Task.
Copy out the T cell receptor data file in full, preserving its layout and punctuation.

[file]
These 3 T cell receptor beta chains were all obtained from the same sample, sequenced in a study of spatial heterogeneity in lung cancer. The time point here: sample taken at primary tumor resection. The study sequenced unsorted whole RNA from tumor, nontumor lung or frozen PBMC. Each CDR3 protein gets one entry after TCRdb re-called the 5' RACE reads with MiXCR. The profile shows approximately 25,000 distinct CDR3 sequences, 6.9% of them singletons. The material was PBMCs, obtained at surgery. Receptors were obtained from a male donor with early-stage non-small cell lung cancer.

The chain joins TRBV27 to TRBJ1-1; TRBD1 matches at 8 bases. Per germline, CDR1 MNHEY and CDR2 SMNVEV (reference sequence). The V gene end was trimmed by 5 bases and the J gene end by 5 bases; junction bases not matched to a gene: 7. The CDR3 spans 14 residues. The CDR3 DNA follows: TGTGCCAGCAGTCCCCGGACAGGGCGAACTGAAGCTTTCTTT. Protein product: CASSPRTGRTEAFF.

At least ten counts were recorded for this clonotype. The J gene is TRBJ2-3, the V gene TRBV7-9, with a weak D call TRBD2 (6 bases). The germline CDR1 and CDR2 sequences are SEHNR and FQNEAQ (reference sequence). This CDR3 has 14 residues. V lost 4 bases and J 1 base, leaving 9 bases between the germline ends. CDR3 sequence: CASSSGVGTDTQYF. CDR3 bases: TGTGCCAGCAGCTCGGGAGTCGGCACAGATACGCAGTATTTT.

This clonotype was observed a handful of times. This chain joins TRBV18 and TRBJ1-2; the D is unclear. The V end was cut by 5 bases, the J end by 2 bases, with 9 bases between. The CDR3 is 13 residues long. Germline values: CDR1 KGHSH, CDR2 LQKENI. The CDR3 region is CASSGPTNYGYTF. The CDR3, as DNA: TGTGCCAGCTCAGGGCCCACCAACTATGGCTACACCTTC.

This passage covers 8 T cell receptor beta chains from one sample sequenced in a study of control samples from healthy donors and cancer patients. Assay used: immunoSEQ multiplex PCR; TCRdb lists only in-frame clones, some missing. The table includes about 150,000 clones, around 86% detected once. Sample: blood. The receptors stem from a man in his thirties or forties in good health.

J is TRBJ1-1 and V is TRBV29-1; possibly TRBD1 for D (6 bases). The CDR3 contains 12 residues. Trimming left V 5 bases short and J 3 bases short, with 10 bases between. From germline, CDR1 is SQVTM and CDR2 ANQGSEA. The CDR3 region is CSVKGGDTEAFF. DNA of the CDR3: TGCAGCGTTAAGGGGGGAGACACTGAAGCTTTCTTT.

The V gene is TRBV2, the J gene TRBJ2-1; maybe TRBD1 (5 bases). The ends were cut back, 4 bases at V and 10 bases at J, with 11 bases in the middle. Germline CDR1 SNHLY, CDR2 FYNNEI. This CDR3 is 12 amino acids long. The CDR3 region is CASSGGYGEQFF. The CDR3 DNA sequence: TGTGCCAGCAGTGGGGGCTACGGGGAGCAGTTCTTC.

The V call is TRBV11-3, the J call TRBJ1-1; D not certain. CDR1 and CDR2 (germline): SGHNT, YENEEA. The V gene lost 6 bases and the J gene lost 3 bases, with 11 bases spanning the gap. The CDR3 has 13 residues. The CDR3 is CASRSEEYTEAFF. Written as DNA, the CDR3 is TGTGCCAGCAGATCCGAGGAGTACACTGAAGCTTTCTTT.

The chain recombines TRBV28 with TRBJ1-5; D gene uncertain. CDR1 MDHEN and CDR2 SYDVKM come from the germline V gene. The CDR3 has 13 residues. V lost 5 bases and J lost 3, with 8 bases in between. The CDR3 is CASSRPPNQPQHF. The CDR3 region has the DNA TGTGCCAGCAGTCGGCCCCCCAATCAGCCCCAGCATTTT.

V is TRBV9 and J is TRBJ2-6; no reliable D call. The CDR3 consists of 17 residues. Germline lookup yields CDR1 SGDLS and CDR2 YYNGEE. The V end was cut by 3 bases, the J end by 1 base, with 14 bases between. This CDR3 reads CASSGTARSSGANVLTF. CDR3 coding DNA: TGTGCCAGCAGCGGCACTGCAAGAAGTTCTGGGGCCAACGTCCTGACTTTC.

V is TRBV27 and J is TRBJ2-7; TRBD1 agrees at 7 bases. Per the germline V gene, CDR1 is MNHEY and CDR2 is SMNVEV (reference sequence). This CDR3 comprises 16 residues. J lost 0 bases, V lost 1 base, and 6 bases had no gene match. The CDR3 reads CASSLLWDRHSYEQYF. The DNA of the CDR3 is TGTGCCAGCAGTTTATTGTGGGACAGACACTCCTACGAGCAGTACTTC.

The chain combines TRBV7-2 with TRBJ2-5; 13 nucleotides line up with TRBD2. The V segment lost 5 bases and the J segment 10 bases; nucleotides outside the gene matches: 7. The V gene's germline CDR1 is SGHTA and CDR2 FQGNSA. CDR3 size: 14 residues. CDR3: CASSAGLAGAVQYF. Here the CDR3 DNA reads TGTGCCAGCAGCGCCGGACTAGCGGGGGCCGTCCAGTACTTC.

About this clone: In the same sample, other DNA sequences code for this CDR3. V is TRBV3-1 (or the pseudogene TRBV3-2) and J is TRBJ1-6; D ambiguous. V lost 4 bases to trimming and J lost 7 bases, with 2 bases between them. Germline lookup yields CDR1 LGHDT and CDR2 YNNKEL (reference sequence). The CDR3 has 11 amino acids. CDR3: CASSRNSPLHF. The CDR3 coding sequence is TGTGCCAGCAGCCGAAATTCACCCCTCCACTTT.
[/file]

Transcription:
These 3 T cell receptor beta chains were all obtained from the same sample, sequenced in a study of spatial heterogeneity in lung cancer. The time point here: sample taken at primary tumor resection. The study sequenced unsorted whole RNA from tumor, nontumor lung or frozen PBMC. Each CDR3 protein gets one entry after TCRdb re-called the 5' RACE reads with MiXCR. The profile shows approximately 25,000 distinct CDR3 sequences, 6.9% of them singletons. The material was PBMCs, obtained at surgery. Receptors were obtained from a male donor with early-stage non-small cell lung cancer.

The chain joins TRBV27 to TRBJ1-1; TRBD1 matches at 8 bases. Per germline, CDR1 MNHEY and CDR2 SMNVEV (reference sequence). The V gene end was trimmed by 5 bases and the J gene end by 5 bases; junction bases not matched to a gene: 7. The CDR3 spans 14 residues. The CDR3 DNA follows: TGTGCCAGCAGTCCCCGGACAGGGCGAACTGAAGCTTTCTTT. Protein product: CASSPRTGRTEAFF.

At least ten counts were recorded for this clonotype. The J gene is TRBJ2-3, the V gene TRBV7-9, with a weak D call TRBD2 (6 bases). The germline CDR1 and CDR2 sequences are SEHNR and FQNEAQ (reference sequence). This CDR3 has 14 residues. V lost 4 bases and J 1 base, leaving 9 bases between the germline ends. CDR3 sequence: CASSSGVGTDTQYF. CDR3 bases: TGTGCCAGCAGCTCGGGAGTCGGCACAGATACGCAGTATTTT.

This clonotype was observed a handful of times. This chain joins TRBV18 and TRBJ1-2; the D is unclear. The V end was cut by 5 bases, the J end by 2 bases, with 9 bases between. The CDR3 is 13 residues long. Germline values: CDR1 KGHSH, CDR2 LQKENI. The CDR3 region is CASSGPTNYGYTF. The CDR3, as DNA: TGTGCCAGCTCAGGGCCCACCAACTATGGCTACACCTTC.

This passage covers 8 T cell receptor beta chains from one sample sequenced in a study of control samples from healthy donors and cancer patients. Assay used: immunoSEQ multiplex PCR; TCRdb lists only in-frame clones, some missing. The table includes about 150,000 clones, around 86% detected once. Sample: blood. The receptors stem from a man in his thirties or forties in good health.

J is TRBJ1-1 and V is TRBV29-1; possibly TRBD1 for D (6 bases). The CDR3 contains 12 residues. Trimming left V 5 bases short and J 3 bases short, with 10 bases between. From germline, CDR1 is SQVTM and CDR2 ANQGSEA. The CDR3 region is CSVKGGDTEAFF. DNA of the CDR3: TGCAGCGTTAAGGGGGGAGACACTGAAGCTTTCTTT.

The V gene is TRBV2, the J gene TRBJ2-1; maybe TRBD1 (5 bases). The ends were cut back, 4 bases at V and 10 bases at J, with 11 bases in the middle. Germline CDR1 SNHLY, CDR2 FYNNEI. This CDR3 is 12 amino acids long. The CDR3 region is CASSGGYGEQFF. The CDR3 DNA sequence: TGTGCCAGCAGTGGGGGCTACGGGGAGCAGTTCTTC.

The V call is TRBV11-3, the J call TRBJ1-1; D not certain. CDR1 and CDR2 (germline): SGHNT, YENEEA. The V gene lost 6 bases and the J gene lost 3 bases, with 11 bases spanning the gap. The CDR3 has 13 residues. The CDR3 is CASRSEEYTEAFF. Written as DNA, the CDR3 is TGTGCCAGCAGATCCGAGGAGTACACTGAAGCTTTCTTT.

The chain recombines TRBV28 with TRBJ1-5; D gene uncertain. CDR1 MDHEN and CDR2 SYDVKM come from the germline V gene. The CDR3 has 13 residues. V lost 5 bases and J lost 3, with 8 bases in between. The CDR3 is CASSRPPNQPQHF. The CDR3 region has the DNA TGTGCCAGCAGTCGGCCCCCCAATCAGCCCCAGCATTTT.

V is TRBV9 and J is TRBJ2-6; no reliable D call. The CDR3 consists of 17 residues. Germline lookup yields CDR1 SGDLS and CDR2 YYNGEE. The V end was cut by 3 bases, the J end by 1 base, with 14 bases between. This CDR3 reads CASSGTARSSGANVLTF. CDR3 coding DNA: TGTGCCAGCAGCGGCACTGCAAGAAGTTCTGGGGCCAACGTCCTGACTTTC.

V is TRBV27 and J is TRBJ2-7; TRBD1 agrees at 7 bases. Per the germline V gene, CDR1 is MNHEY and CDR2 is SMNVEV (reference sequence). This CDR3 comprises 16 residues. J lost 0 bases, V lost 1 base, and 6 bases had no gene match. The CDR3 reads CASSLLWDRHSYEQYF. The DNA of the CDR3 is TGTGCCAGCAGTTTATTGTGGGACAGACACTCCTACGAGCAGTACTTC.

The chain combines TRBV7-2 with TRBJ2-5; 13 nucleotides line up with TRBD2. The V segment lost 5 bases and the J segment 10 bases; nucleotides outside the gene matches: 7. The V gene's germline CDR1 is SGHTA and CDR2 FQGNSA. CDR3 size: 14 residues. CDR3: CASSAGLAGAVQYF. Here the CDR3 DNA reads TGTGCCAGCAGCGCCGGACTAGCGGGGGCCGTCCAGTACTTC.

About this clone: In the same sample, other DNA sequences code for this CDR3. V is TRBV3-1 (or the pseudogene TRBV3-2) and J is TRBJ1-6; D ambiguous. V lost 4 bases to trimming and J lost 7 bases, with 2 bases between them. Germline lookup yields CDR1 LGHDT and CDR2 YNNKEL (reference sequence). The CDR3 has 11 amino acids. CDR3: CASSRNSPLHF. The CDR3 coding sequence is TGTGCCAGCAGCCGAAATTCACCCCTCCACTTT.